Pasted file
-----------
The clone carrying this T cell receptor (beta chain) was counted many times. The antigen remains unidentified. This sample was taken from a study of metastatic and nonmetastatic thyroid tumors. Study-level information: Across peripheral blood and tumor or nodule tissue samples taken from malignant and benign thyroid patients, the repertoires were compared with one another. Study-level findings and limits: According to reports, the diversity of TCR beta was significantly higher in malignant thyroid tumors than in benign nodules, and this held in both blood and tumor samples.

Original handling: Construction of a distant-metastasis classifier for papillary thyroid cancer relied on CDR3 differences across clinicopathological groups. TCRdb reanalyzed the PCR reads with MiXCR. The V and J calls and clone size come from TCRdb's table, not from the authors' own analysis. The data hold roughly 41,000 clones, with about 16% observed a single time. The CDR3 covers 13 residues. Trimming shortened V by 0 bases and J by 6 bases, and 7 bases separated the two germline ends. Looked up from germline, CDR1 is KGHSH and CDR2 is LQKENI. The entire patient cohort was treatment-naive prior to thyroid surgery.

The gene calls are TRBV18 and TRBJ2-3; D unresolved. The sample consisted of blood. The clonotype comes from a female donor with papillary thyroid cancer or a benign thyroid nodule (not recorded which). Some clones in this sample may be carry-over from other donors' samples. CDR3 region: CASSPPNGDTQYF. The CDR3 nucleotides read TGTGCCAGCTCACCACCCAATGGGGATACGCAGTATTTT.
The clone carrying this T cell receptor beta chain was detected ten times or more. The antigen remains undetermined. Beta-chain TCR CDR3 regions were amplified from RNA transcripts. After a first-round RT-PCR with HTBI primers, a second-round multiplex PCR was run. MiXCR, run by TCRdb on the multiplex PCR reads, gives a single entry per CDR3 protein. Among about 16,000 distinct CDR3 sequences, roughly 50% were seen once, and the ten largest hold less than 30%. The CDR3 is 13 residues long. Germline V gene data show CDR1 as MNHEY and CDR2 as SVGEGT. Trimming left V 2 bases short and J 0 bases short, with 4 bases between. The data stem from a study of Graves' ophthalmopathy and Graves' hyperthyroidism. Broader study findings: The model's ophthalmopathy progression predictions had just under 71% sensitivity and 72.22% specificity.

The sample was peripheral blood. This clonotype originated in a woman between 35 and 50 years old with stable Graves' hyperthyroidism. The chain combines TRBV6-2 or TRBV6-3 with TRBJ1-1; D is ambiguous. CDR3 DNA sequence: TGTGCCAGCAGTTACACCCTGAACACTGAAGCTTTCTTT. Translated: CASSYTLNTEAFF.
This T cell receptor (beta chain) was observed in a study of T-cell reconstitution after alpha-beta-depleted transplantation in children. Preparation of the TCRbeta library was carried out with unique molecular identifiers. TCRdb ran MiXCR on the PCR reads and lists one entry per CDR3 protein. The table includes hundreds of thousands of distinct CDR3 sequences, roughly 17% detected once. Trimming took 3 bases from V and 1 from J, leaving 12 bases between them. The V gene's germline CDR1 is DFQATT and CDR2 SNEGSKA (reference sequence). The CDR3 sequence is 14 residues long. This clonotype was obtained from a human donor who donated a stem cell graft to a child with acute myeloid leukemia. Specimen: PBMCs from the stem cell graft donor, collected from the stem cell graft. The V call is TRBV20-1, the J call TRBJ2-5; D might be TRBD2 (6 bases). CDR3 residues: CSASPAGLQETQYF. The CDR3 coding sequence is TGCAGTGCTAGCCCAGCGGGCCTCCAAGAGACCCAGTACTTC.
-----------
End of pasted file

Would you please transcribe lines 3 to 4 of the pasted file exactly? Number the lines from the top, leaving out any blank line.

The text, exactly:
The gene calls are TRBV18 and TRBJ2-3; D unresolved. The sample consisted of blood. The clonotype comes from a female donor with papillary thyroid cancer or a benign thyroid nodule (not recorded which). Some clones in this sample may be carry-over from other donors' samples. CDR3 region: CASSPPNGDTQYF. The CDR3 nucleotides read TGTGCCAGCTCACCACCCAATGGGGATACGCAGTATTTT.
The clone carrying this T cell receptor beta chain was detected ten times or more. The antigen remains undetermined. Beta-chain TCR CDR3 regions were amplified from RNA transcripts. After a first-round RT-PCR with HTBI primers, a second-round multiplex PCR was run. MiXCR, run by TCRdb on the multiplex PCR reads, gives a single entry per CDR3 protein. Among about 16,000 distinct CDR3 sequences, roughly 50% were seen once, and the ten largest hold less than 30%. The CDR3 is 13 residues long. Germline V gene data show CDR1 as MNHEY and CDR2 as SVGEGT. Trimming left V 2 bases short and J 0 bases short, with 4 bases between. The data stem from a study of Graves' ophthalmopathy and Graves' hyperthyroidism. Broader study findings: The model's ophthalmopathy progression predictions had just under 71% sensitivity and 72.22% specificity.